Tax and immigration powers should be transferred to largest Scottish cities, report recommends

Tax and immigration powers should be transferred to largest Scottish cities, report recommends

Mark Bell

Tax-raising and immigration powers should be devolved to Scotland’s three largest cities, alongside an overhaul of business rates and major investment in connectivity, according to a new report.

A major academic study commissioned by Brodies LLP, Anderson Anderson & Brown and Aberdeen, Glasgow and Edinburgh Chambers of Commerce has found that the Covid-19 pandemic, the climate crisis and Brexit have combined to create a potentially “toxic” cocktail of change for urban Scotland.

Scotland’s Urban AGE 2022, which follows a previous 2018 report, calls on businesses and all levels of government to collaborate to ensure these cities overcome the challenges they face in this period of rapid and profound change.

Professor Brian Evans, head of urbanism at the Glasgow School of Art and an advisor to the United Nations Economic Commission for Europe, led the research team and estimates that city inhabitants will soon outnumber rural dwellers for the first time in human history.

He said that Scotland needs the AGE (Aberdeen, Glasgow and Edinburgh) city regions “at the top of their game” if it is to remain globally competitive. “Cities need to be dynamic, or they decline,” he warns.

Despite accounting for just 22% of Scotland’s land mass, these city regions house 68% of the population and account for 73% of the country’s GVA.

However, a consequence of this centripetal position is that these cities have been hit hardest by the Covid-19 pandemic, which hollowed out shared spaces, devastated high streets and accelerated societal change. Together they lost 124 weeks of sales, more than any city in neighbouring England, due to stricter pandemic measures.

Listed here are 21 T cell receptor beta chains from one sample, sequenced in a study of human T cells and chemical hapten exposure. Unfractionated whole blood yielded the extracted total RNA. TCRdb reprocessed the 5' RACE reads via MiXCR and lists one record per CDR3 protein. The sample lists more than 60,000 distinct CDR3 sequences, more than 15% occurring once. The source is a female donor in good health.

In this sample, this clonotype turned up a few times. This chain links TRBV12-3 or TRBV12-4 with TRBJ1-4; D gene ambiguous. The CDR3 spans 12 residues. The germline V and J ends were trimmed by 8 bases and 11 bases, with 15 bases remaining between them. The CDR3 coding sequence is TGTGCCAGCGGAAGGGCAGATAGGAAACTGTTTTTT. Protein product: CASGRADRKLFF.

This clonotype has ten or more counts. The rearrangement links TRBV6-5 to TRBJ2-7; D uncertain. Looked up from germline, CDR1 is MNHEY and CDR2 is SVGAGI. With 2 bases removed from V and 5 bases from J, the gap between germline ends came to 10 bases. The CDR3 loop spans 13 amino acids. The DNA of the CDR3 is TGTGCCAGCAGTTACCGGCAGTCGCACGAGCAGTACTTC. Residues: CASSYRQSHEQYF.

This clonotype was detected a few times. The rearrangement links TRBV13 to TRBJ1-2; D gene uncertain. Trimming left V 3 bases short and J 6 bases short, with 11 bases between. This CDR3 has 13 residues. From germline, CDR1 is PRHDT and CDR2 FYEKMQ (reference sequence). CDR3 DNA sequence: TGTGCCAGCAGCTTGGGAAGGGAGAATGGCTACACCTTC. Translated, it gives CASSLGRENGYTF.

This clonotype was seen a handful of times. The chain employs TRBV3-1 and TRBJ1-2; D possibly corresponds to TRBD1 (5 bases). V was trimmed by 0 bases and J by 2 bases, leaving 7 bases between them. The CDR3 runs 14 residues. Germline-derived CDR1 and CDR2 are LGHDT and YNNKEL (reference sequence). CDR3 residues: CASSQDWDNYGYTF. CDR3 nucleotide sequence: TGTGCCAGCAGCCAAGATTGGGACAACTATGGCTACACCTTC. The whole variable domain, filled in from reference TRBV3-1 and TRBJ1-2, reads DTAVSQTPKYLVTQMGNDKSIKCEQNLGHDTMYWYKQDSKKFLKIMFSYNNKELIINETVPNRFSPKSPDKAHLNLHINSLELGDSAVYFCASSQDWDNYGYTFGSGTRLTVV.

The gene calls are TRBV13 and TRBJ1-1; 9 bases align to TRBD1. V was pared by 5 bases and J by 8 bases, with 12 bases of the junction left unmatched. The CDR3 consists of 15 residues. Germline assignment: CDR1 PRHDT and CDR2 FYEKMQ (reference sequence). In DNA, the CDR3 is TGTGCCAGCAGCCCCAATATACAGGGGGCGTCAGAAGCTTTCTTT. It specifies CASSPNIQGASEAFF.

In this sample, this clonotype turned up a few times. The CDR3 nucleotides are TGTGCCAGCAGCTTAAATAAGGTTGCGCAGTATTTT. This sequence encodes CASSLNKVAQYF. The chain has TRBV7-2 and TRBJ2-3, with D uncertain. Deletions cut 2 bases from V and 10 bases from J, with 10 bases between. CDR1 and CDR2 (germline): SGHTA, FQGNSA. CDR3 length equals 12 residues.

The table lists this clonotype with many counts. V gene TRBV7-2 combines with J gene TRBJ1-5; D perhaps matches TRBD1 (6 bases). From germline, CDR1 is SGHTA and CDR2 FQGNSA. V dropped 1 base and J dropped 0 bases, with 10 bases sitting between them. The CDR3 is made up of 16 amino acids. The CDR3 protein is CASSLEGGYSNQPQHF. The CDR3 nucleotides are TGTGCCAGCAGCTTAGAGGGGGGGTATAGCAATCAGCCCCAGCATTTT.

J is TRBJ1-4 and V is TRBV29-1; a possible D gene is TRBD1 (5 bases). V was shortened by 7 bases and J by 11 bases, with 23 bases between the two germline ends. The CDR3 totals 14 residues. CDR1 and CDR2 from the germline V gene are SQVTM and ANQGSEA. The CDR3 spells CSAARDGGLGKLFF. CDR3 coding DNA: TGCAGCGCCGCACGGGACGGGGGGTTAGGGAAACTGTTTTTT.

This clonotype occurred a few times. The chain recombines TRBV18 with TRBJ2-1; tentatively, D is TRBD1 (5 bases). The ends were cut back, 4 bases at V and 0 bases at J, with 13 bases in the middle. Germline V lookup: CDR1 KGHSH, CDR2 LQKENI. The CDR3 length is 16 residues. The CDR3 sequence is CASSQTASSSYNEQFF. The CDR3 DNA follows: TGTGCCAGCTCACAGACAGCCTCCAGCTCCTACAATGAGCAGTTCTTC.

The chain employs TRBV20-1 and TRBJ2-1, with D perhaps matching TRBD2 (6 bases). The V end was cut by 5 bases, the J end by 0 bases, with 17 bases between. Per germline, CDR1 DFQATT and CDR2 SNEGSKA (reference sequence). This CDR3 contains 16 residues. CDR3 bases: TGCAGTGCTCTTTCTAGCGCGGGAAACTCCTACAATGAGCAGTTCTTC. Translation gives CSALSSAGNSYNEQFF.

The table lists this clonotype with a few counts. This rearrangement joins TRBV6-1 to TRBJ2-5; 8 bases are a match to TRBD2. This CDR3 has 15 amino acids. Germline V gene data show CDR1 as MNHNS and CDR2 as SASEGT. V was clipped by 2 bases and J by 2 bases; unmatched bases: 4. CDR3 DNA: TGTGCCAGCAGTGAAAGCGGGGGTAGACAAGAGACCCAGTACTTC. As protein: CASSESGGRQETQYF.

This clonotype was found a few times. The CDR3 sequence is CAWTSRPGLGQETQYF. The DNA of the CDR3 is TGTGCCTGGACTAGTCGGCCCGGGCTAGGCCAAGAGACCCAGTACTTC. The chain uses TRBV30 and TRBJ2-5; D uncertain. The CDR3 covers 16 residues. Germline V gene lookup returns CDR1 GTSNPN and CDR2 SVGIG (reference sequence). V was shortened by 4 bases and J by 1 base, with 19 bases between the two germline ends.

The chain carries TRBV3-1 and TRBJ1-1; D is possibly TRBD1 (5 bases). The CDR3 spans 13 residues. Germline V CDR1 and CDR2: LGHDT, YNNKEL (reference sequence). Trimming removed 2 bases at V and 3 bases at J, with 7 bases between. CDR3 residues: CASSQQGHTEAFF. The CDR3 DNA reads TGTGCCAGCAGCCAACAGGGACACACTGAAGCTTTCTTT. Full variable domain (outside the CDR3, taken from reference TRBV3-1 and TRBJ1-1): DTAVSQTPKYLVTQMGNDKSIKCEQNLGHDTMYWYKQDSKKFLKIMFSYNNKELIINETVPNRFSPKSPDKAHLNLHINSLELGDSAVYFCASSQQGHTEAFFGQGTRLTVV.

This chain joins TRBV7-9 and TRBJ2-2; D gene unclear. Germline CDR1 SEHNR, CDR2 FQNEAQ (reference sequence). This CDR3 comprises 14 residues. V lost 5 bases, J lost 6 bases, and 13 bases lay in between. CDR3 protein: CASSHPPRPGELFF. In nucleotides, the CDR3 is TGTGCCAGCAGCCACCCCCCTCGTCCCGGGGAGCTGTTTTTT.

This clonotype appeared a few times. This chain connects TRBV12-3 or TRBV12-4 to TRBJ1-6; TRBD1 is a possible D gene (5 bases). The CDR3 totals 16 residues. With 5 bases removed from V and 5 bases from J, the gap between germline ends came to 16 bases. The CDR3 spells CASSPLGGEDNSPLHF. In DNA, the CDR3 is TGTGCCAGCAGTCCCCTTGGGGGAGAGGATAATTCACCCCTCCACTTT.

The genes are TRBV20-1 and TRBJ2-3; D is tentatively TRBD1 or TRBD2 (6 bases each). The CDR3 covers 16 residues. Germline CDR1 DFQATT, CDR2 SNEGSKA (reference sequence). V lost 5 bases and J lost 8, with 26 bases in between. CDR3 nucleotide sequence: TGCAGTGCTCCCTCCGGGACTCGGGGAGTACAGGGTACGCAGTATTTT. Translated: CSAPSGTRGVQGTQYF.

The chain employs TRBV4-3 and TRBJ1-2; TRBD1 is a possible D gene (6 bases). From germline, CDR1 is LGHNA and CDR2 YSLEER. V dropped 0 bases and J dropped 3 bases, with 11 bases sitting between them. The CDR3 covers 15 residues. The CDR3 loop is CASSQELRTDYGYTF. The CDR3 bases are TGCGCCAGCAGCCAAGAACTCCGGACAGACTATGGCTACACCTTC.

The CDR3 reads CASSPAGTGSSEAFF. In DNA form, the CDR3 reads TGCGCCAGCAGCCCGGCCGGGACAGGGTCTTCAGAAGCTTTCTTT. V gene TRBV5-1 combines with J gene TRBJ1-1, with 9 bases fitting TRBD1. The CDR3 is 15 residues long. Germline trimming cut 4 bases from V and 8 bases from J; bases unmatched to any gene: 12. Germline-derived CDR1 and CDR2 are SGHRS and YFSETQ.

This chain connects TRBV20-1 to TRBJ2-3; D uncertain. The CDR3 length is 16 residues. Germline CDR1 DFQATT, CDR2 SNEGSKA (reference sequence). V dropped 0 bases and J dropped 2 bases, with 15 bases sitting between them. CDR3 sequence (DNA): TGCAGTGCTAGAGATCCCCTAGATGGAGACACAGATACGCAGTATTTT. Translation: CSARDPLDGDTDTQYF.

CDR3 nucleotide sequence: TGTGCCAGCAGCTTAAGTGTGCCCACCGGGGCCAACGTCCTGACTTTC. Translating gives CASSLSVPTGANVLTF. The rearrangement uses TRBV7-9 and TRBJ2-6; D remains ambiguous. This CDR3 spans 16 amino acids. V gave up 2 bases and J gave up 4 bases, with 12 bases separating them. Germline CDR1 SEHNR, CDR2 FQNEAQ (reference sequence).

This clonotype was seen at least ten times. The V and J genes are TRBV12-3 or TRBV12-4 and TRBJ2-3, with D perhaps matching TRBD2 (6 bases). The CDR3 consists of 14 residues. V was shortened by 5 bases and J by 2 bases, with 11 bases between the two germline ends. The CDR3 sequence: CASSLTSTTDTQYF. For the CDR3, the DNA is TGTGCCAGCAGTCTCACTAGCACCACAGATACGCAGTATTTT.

Mark Bell, co-founder and partner at AAB Consulting, said: “We were delighted to be involved in the discussion leading to this report. While we don’t need to agree with everything in the report it does provide a lot of food for thought. Our focus is on what it means for the thousands of businesses we support across the three cities.

“Our message is clear. A lot has happened since 2018 but not much has changed; we need to stop talking about what could be done and start doing it; and we need to grasp the opportunities arising in the post-pandemic world and the increased focus on the climate emergency.”

Speaking on behalf of the three Chambers, Russell Borthwick, chief executive of Aberdeen & Grampian Chamber of Commerce, said: “The updated report considers what has changed in light of the pandemic and the accelerating net zero carbon agenda, and also the many fundamentals which have not.

“It must be used to provide the launchpad to propel Scotland forward in the century of the city. And we ask Scotland’s policy makers to urgently work together with business communities to make the necessary interventions that will shape the next chapter for our AGE cities – and it must happen at pace.

“As agents of positive change, Chambers of Commerce and our project partners stand ready to play our part. Doing, not just talking.”

Elaine Farquharson-Black, partner and co-head of planning at Brodies, added: “The recommendations set out in the report come at a critical time for our cities and provide useful direction to encourage economic recovery at a time of unprecedented change.

“With offices in all three of the AGE cities, Brodies is acutely aware not only of the challenges which each city faces, but also the importance of their success to the national economy. We need the AGE cities to be vibrant places for people to live, work and visit. It is now our collective responsibility to implement the recommendations of SUA2 through collaboration, investment and commitment.”

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